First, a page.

The Norman Transcript

March 17, 2013

New Norman eatery S&B’s striving to make burgers an art form

By Jessica Bruha
The Norman Transcript

NORMAN — If you’ve been down Main Street lately, you may have noticed that Coach’s has been replaced by S&B’s Burger Joint.

A soft opening of the burger joint was held earlier this month in which all proceeds were donated to Norman’s Food and Shelter. Customers were only asked to donate $5 per table to try anything on the menu.

A ribbon-cutting ceremony also took place Thursday at the Norman location — which has had a major facelift since the owners purchased the building.

“The decor has changed totally,” said Shannon Roper, an owner of S&B’s. “Other than decor and the quality of food and service increase, we’re also involved in the community pretty substantially, especially in all of our other stores and we’re bringing that to Norman as well.”

There are three other S&B’s Burger Joints in Oklahoma located at 59th Street and N. May Ave., 9th Street in midtown Oklahoma City and I-240 and S. Walker Ave. The burger joint also has a burger truck they book for events.

Each location also donates 10 percent of all sales one day a week to go towards a local organization or an individual that’s in need.

“We do ‘pay it forward’ charity events every Tuesday,” Roper said. “Every single week of the year.”

Roper said last year, between all of their locations, they gave more than $50,000, and this year they plan to give a lot more. In order to continue the tradition in Norman, the burger joint is currently searching for local Norman charities to donate to.

“We try to stay extremely involved in the community and give back,” he said.

Organizations in Norman interested in signing up for the “pay it forward” program are encouraged to email burgerjointsshannon@gmail.com.

What customers can expect: S&B’s like their restaurants to look and feel like a record store, making music a key aspect of the dining experience. The music is specifically selected and visually expressed throughout the restaurant.

“It’s basically just all about beer, rock ‘n’ roll and burgers,” Roper said.

Having a brewhouse at the location, the restaurant has a really extensive beer menu, he said. The burger joint also makes the best out of being located next to the train tracks.

Every time a train goes by and blows the whistle, you can get a 50 cent 12 oz. draft of Railyard Amber Ale which is brewed in the brewhouse connected to S&B’s.

“It’s a great place to come and hang out on the patio, drink some good beers, watch games, get 50 cent draws every time a train goes by,” Roper said.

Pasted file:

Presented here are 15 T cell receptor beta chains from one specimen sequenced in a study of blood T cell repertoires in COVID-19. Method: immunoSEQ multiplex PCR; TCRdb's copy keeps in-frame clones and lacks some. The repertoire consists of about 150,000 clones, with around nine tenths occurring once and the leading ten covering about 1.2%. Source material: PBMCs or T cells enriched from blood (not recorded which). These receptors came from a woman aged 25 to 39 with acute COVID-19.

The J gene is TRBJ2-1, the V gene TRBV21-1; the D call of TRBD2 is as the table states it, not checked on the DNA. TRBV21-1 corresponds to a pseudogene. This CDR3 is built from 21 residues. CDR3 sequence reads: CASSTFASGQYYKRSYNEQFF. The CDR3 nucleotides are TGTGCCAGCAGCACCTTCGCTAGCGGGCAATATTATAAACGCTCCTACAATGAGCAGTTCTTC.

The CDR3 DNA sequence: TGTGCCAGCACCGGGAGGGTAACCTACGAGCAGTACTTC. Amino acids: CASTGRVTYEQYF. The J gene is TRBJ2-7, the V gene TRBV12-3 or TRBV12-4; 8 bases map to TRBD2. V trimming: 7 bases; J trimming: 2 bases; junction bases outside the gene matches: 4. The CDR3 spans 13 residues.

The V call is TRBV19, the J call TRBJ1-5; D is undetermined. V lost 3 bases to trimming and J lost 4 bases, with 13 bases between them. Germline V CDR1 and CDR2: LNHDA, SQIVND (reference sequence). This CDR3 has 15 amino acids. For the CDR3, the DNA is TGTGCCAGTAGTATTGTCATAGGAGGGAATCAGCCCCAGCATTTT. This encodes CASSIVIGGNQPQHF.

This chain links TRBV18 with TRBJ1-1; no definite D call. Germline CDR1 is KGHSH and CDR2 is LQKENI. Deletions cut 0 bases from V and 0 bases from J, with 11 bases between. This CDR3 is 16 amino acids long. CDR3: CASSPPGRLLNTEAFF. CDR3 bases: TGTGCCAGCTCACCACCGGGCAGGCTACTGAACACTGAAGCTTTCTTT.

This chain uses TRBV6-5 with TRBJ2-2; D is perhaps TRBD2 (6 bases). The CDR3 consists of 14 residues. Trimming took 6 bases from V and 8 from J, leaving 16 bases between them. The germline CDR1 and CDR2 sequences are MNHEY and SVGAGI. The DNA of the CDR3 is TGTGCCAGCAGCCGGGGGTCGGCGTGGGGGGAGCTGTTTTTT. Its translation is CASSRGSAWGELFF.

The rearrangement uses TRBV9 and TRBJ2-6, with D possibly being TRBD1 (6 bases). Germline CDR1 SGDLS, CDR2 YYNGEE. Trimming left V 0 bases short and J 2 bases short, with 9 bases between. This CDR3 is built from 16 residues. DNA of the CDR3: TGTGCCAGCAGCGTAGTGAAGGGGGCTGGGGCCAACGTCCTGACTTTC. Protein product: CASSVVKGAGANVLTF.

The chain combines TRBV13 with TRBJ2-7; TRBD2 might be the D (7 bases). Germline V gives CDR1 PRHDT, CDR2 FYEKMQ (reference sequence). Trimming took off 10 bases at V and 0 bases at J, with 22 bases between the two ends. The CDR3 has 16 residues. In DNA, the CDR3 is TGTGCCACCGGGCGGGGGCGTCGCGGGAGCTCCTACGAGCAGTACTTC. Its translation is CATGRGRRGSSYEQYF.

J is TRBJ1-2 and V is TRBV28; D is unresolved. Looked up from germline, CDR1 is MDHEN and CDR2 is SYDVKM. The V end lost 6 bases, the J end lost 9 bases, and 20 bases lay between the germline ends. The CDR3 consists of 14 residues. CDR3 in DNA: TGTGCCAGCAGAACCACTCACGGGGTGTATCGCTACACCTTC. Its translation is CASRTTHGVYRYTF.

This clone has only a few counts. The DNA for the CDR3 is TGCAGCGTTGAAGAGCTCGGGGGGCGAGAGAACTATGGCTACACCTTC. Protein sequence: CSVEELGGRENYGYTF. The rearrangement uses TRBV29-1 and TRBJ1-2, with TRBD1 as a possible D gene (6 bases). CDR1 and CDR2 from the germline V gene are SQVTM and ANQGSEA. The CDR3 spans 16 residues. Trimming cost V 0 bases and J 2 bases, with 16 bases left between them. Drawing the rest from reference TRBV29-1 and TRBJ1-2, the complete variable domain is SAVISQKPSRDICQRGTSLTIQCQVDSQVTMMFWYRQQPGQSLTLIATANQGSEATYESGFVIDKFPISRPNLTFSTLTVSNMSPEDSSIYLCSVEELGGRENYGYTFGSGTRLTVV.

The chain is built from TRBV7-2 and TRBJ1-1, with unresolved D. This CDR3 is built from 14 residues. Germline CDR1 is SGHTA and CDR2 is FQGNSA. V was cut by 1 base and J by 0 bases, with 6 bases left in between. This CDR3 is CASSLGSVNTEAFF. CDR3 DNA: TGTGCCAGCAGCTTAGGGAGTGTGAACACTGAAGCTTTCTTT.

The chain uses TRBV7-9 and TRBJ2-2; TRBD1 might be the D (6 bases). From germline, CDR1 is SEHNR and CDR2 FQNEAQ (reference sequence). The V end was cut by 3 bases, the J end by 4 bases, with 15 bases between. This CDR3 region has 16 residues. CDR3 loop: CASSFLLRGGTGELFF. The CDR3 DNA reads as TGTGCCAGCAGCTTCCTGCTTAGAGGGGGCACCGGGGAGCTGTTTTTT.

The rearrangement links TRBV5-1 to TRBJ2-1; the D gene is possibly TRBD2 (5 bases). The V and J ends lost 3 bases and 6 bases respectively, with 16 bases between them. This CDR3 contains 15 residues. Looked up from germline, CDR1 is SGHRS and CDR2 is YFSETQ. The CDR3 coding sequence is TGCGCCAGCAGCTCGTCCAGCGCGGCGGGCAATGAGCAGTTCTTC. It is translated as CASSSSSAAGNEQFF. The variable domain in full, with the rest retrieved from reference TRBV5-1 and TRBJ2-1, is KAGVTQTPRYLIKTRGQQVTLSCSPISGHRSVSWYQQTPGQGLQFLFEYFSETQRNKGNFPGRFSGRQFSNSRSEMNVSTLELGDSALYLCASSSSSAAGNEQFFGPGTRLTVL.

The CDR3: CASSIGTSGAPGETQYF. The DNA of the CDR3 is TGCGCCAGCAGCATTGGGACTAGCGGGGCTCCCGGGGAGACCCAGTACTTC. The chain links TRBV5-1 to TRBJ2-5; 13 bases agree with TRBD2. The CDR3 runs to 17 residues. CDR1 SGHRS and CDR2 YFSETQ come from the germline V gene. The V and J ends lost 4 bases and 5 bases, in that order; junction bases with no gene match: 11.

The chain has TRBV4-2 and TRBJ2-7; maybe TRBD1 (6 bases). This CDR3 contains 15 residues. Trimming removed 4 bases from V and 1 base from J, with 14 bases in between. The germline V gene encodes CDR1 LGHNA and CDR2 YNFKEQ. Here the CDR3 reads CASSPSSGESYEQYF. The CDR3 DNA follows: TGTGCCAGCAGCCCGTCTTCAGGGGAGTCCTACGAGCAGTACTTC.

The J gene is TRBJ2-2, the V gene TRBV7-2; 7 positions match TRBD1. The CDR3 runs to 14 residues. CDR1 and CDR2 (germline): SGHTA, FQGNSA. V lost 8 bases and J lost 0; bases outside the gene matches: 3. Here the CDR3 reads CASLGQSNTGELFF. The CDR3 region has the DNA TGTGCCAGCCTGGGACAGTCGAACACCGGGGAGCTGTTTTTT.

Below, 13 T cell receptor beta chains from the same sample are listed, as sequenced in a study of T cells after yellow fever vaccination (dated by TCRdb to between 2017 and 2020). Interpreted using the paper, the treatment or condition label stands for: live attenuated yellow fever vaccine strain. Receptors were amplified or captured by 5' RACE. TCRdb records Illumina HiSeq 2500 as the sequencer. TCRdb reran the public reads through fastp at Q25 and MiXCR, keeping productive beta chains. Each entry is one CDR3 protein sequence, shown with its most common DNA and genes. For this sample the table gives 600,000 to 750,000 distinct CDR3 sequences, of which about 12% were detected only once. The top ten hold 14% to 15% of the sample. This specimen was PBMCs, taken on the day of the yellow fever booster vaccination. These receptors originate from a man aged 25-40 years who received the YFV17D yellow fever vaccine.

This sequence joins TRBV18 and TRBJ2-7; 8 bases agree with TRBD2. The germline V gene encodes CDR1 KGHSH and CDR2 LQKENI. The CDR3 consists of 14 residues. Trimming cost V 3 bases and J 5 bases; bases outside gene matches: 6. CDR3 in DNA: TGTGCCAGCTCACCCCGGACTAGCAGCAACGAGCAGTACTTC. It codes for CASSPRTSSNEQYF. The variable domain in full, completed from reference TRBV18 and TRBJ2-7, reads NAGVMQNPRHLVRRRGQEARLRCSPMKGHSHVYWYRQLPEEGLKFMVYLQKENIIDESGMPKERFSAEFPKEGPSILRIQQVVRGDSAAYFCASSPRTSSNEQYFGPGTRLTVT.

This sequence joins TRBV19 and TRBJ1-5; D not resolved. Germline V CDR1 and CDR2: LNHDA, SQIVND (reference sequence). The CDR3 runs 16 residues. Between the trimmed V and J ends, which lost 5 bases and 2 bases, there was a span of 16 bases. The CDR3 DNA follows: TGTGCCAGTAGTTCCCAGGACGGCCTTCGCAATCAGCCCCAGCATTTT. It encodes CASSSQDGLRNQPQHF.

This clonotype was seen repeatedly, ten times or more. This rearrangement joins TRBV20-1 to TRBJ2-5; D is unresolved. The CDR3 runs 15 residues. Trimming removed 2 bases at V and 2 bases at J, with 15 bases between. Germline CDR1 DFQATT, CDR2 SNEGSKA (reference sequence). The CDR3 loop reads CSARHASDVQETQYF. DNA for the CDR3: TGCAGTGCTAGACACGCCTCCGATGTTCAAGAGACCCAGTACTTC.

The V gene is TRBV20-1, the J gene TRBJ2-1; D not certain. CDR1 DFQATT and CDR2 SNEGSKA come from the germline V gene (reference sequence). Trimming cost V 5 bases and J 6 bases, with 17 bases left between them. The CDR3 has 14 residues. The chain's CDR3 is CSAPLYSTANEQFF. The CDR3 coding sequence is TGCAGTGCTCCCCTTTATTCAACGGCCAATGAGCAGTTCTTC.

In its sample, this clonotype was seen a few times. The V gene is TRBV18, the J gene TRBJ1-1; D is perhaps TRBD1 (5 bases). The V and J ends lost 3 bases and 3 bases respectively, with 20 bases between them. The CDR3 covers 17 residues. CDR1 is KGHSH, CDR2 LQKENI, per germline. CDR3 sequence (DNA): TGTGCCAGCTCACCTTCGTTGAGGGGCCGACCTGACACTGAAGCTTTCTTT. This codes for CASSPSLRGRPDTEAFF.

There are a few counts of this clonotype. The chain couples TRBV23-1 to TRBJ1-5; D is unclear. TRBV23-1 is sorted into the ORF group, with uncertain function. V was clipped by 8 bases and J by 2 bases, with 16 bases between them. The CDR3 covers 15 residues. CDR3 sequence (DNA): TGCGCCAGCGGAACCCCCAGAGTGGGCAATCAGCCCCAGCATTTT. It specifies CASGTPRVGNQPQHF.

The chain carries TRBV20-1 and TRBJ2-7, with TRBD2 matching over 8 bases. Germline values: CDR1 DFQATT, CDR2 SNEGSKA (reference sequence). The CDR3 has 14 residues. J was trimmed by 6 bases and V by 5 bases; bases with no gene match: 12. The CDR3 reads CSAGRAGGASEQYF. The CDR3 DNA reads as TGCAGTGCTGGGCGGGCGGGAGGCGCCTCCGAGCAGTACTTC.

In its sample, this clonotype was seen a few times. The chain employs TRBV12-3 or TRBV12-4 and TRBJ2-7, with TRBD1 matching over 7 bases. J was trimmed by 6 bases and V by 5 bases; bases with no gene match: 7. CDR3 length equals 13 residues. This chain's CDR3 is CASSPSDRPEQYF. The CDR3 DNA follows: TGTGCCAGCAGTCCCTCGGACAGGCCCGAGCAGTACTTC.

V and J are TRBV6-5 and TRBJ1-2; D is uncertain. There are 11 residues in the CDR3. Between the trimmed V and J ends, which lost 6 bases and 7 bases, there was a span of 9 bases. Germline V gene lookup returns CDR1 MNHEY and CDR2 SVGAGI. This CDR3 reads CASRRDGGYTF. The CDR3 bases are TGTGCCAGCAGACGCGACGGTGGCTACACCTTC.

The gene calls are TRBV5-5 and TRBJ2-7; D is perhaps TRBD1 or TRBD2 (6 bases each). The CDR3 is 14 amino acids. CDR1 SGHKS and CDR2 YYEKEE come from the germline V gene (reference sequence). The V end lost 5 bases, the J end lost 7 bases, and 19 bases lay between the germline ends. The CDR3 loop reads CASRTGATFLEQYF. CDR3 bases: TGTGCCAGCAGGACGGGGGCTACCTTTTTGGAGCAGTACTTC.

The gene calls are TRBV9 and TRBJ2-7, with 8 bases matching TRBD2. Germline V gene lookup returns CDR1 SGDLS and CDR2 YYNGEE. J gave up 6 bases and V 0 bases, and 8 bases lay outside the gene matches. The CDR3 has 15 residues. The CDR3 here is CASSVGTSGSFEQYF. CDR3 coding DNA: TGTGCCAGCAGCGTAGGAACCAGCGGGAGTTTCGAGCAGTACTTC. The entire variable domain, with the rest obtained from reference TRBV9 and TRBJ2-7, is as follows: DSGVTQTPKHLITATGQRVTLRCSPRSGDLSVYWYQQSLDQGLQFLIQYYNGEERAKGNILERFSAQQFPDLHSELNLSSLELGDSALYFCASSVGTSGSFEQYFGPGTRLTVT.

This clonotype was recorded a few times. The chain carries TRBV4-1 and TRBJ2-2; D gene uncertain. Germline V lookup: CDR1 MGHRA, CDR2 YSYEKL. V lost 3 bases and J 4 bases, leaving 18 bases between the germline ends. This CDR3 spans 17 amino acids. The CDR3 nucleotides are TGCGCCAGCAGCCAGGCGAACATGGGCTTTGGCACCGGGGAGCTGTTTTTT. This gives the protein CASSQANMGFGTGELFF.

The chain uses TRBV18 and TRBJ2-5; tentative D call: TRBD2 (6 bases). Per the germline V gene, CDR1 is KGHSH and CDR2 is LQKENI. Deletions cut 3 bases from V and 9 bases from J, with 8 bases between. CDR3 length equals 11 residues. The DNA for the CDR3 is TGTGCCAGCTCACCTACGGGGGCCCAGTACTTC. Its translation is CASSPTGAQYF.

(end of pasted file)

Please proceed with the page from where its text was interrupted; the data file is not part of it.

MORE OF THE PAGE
The restaurant is apparently pretty well-known for their bloody marys as well.

“We infuse our own vodka, they’re pretty fantastic,” the owner said.

While Roper takes on the food part of business, the other owner, Bryan Neel is in charge of the bar.

“I think our atmosphere sets us apart for one thing,” Roper said. “We have a really extensive beer menu, very well thought out, and then our cooking process is much different than any burger place you will ever find in the city, or pretty much anywhere.”

Roper said they “don’t just top burgers.”

A side from their buns, the restaurant makes everything in-house and fresh, including sauces and other toppings.

“We use all-natural black angus beef, so we use high quality products. It’s what we’re proud of, that it’s fresh and it’s high quality,” he said.

Roper said great burgers have two main characteristics: a good crust and a moist center. Everything else is self-expression, he said, and the menu is proof of that.

With menu items like “The Theta” which includes a burger with mayo, smoked pecan theta sauce, pickles and sharp Cheddar, or “The Colombian” which includes a burger with sea salt and coffee crusted with smoked Cheddar, lettuce, red onion, avocado and cilantro lime salsa, it’s easy to see how the burgers would be a form of self-expression for the restaurant.

“Burgers are an art to us,” he said. “We just like food.”

The menu also includes items such as smothered fries, salads and tacos. Customers can also replace any regular burger patty with a turkey burger patty at no additional cost.

History: Before S&B’s Burger Joint came about, the two owners started out with a little bar in Oklahoma City.

“We were just two guys. We started in Oklahoma City just three-and-a-half years ago with a little bar that we owned with 12 tables in it, we turned a kitchen into it and we just kind of blew up and became S&B’s. The bar no longer exists,” Roper said.

S&B’s got its name by using the first letters of the owner’s first names — Shannon and Bryan.

Norman marks their fourth store opening.

Jessica Bruha

366-3540

jbruha@normantranscript.com

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